Mr. Weed’s 27 Elements of Poetry (Definitions)

Topic: Family Formation
Sample donated:
Last updated: December 10, 2019
The repetition of the same consonant sound at the beginnings of several words in a line of poetry.

A reference to something with which the reader is likely to be familiar, such as a person, place, or event from history or literature.

The obvious stretching of the truth.

figurative language
The tools that a poet uses to create a special effect or feeling.It includes metaphor, simile, alliteration, personification, and onomatopoeia.

free verse
Poetry that is written without a regular rhyme scheme, meter, or form.

A common phrase made up of words that can’t be understood by their literal, or ordinary, meanings.

Language that appeals to the five senses—touch, taste, smell, hearing, and sight.

lyric poem
A short poem that directly expresses the poet’s thoughts and emotions in a musical way.

A direct comparison between two unlike things.It does not use the words “like” or “as.

The feeling created in the reader by a poem or story.Words, phrases, repetition, rhyme, and exaggeration all work together to create this.

narrative poem
A poem that tells a story.Narrative poems have all the elements you would find in a short story: character, setting, conflict, and plot.

The use of words that sound like the noises they describe.

A type of figurative language in which poets describe an animal, object, or idea through human qualities, such as if appearing to have the ability to hear, feel, talk, and/or make decisions.

To repeat something.It is the use of any element of language—a sound, word, phrase, sentence—more than once.

The repetition of similar sounds.End rhyme is the repetition of similar sounds that come at the ends of the lines of poetry.Internal rhyme occurs within a line when two words have similar sounds.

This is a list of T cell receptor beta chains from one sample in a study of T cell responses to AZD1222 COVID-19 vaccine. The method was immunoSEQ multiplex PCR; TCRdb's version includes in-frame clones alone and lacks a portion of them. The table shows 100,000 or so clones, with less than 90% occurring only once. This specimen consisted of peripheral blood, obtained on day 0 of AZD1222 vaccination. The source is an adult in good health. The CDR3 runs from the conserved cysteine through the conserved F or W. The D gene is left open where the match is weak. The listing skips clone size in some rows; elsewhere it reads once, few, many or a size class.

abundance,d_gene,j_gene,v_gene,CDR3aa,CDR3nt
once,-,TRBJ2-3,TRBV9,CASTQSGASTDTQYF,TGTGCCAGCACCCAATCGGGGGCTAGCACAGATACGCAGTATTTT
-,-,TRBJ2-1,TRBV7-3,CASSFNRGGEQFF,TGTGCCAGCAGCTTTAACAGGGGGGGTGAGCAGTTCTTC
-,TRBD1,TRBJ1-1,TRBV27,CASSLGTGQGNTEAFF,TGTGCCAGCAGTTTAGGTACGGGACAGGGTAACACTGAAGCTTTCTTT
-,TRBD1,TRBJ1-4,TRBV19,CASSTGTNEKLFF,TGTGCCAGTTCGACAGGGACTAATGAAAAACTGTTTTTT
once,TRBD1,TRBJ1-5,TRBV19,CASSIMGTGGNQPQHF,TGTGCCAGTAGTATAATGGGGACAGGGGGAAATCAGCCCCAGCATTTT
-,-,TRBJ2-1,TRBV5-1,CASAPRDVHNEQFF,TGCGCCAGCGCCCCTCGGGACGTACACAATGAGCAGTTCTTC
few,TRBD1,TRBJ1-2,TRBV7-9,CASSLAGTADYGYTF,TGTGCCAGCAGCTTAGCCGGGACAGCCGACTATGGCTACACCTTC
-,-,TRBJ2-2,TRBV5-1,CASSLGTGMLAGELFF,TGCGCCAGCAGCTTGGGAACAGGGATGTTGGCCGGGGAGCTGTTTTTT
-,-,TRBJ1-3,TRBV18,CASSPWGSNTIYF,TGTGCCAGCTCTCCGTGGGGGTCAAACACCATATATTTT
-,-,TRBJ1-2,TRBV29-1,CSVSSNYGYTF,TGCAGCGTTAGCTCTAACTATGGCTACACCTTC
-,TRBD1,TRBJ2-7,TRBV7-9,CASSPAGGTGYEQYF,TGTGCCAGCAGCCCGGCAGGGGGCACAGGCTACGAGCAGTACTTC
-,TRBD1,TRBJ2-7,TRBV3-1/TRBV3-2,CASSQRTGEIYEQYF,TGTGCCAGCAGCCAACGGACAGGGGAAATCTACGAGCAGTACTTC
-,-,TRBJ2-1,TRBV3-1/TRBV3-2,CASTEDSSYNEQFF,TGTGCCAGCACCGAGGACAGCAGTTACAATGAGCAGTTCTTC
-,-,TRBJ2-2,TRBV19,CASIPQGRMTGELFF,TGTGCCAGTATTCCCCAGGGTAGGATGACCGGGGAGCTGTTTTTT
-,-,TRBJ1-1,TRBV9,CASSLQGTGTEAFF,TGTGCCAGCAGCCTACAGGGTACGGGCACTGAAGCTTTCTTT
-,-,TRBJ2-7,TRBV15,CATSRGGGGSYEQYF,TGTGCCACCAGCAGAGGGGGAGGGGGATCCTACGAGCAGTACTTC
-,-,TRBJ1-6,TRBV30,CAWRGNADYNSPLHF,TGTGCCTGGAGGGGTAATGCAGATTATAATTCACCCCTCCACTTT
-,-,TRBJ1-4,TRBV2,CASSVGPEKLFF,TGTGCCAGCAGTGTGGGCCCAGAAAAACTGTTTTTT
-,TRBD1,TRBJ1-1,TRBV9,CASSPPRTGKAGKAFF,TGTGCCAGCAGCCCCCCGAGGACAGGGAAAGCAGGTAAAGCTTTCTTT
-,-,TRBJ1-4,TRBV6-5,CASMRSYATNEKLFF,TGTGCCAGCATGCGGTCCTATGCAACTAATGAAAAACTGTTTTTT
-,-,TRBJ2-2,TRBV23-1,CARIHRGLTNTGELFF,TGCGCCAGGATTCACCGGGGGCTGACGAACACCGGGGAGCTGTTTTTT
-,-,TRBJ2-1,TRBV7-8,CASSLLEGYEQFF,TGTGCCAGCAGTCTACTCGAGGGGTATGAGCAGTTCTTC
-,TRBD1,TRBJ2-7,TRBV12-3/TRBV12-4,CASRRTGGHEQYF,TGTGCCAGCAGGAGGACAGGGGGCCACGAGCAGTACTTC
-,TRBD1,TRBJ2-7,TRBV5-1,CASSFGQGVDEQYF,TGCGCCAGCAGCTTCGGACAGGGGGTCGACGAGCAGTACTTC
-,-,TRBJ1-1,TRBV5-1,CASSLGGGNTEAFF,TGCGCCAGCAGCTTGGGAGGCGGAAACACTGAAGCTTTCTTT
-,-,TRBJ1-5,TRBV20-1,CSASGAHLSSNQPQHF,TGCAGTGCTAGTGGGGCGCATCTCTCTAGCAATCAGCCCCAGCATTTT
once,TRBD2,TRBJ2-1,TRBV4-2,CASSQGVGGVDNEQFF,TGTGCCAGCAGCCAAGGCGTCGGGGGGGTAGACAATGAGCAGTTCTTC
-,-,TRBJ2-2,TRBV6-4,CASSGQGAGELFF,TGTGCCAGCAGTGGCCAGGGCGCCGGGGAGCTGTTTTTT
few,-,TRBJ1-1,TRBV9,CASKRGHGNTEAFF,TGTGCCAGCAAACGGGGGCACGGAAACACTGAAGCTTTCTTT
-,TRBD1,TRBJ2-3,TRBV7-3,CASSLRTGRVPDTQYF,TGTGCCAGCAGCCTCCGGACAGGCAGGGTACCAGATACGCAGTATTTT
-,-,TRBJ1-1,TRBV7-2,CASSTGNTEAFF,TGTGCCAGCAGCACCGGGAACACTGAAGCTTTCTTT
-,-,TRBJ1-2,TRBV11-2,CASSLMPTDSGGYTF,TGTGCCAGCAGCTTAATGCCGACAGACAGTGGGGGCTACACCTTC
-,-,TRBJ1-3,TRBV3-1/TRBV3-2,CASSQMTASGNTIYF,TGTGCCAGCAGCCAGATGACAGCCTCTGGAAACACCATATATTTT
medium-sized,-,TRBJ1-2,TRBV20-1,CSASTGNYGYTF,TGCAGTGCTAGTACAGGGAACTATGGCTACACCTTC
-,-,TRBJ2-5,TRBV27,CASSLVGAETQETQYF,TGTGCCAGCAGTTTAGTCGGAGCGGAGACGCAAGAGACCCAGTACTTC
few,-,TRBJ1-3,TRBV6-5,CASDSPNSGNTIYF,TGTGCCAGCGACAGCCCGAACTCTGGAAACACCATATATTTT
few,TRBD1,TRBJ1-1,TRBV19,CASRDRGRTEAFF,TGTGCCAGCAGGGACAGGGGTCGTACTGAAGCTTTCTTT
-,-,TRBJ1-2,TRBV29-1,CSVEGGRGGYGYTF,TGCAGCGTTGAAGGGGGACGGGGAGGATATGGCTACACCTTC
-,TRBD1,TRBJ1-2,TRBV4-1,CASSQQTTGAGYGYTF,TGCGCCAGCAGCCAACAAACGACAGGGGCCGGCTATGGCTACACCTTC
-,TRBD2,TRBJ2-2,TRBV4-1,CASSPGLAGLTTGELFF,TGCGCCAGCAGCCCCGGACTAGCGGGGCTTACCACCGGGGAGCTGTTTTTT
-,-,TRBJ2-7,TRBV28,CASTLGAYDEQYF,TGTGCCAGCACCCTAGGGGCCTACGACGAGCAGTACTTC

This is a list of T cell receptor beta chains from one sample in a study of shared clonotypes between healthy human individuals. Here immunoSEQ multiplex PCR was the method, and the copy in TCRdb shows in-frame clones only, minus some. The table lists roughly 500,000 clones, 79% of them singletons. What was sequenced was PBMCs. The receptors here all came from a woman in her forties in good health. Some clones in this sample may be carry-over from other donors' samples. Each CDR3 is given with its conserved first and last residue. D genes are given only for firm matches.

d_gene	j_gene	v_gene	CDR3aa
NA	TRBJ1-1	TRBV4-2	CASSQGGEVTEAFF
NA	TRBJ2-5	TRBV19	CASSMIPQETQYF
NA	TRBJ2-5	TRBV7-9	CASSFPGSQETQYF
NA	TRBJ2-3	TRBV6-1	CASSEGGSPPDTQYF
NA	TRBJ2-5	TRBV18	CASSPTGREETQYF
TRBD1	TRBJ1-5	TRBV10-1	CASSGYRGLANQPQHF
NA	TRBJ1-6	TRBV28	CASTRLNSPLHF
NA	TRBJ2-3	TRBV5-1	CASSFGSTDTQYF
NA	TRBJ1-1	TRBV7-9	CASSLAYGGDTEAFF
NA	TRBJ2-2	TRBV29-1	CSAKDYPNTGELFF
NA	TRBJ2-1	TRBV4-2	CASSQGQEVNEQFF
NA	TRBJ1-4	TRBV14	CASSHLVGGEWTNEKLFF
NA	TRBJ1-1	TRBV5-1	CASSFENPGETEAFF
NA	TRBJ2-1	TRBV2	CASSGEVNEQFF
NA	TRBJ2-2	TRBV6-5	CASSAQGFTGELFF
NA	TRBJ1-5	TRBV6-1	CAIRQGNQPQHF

rhyme scheme
A repeated regular pattern of rhymes usually found at the ends of lines in a poem.

The musical quality created by a pattern of beats or a series of stressed and unstressed syllables.

A comparison between two unlike things using the words “like” or “as.”

A group of lines in a poem set off by blank lines.It usually develops one idea.Couplet = 2 linesTercet = 3 linesQuatrain = 4 linesQuintet = 5 linesSestet = 6 linesSeptet = 7 linesOctet = 8 lines

Something that stands for something else.Something that has a deeper meaning and/or value than the materials it is made out of.

tone and voice
The attitude the writer takes toward the audience, the subject, or a character.The speaker or character’s perspective that is taken on by a writer or poet.Often it is not identified by name.

Writing that mimics that casual sound of everyday speech.

a Japanese poem based on a specific pattern of lines (3) and syllables (5-7-5)

An Irish poem with a specific amount of lines (5) and a specific ending rhyme pattern: A—A—B—B—A

likeness in sound, as in a series of words or syllables

The repetition of lines, phrases, or words in different stanzas of a poem.

Making a comparison by using opposites. The comparison’s true intent is implied but unclear.

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